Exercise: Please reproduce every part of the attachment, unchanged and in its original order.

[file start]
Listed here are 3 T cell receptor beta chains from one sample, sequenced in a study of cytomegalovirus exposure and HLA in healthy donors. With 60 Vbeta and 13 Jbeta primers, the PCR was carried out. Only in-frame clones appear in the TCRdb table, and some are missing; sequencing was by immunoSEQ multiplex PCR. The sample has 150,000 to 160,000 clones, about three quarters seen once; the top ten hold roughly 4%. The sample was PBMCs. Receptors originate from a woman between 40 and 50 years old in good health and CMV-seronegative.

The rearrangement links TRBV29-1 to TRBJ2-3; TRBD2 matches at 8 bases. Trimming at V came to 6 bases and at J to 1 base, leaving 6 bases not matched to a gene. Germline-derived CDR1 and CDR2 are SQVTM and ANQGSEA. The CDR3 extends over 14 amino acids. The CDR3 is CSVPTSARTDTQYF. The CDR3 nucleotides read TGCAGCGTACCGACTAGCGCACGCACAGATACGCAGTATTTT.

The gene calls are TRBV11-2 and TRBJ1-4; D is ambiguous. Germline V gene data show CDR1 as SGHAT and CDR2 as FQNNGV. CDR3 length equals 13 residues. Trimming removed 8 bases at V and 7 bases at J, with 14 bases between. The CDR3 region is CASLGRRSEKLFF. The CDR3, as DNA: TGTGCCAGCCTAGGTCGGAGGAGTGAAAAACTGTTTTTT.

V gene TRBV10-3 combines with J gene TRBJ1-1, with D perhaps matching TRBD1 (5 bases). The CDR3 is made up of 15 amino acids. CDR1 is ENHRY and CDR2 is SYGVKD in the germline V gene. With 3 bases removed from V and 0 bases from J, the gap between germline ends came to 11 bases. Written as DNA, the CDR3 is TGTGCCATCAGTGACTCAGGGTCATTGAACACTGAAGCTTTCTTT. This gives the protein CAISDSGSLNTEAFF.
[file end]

Listed here are 3 T cell receptor beta chains from one sample, sequenced in a study of cytomegalovirus exposure and HLA in healthy donors. With 60 Vbeta and 13 Jbeta primers, the PCR was carried out. Only in-frame clones appear in the TCRdb table, and some are missing; sequencing was by immunoSEQ multiplex PCR. The sample has 150,000 to 160,000 clones, about three quarters seen once; the top ten hold roughly 4%. The sample was PBMCs. Receptors originate from a woman between 40 and 50 years old in good health and CMV-seronegative.

The rearrangement links TRBV29-1 to TRBJ2-3; TRBD2 matches at 8 bases. Trimming at V came to 6 bases and at J to 1 base, leaving 6 bases not matched to a gene. Germline-derived CDR1 and CDR2 are SQVTM and ANQGSEA. The CDR3 extends over 14 amino acids. The CDR3 is CSVPTSARTDTQYF. The CDR3 nucleotides read TGCAGCGTACCGACTAGCGCACGCACAGATACGCAGTATTTT.

The gene calls are TRBV11-2 and TRBJ1-4; D is ambiguous. Germline V gene data show CDR1 as SGHAT and CDR2 as FQNNGV. CDR3 length equals 13 residues. Trimming removed 8 bases at V and 7 bases at J, with 14 bases between. The CDR3 region is CASLGRRSEKLFF. The CDR3, as DNA: TGTGCCAGCCTAGGTCGGAGGAGTGAAAAACTGTTTTTT.

V gene TRBV10-3 combines with J gene TRBJ1-1, with D perhaps matching TRBD1 (5 bases). The CDR3 is made up of 15 amino acids. CDR1 is ENHRY and CDR2 is SYGVKD in the germline V gene. With 3 bases removed from V and 0 bases from J, the gap between germline ends came to 11 bases. Written as DNA, the CDR3 is TGTGCCATCAGTGACTCAGGGTCATTGAACACTGAAGCTTTCTTT. This gives the protein CAISDSGSLNTEAFF.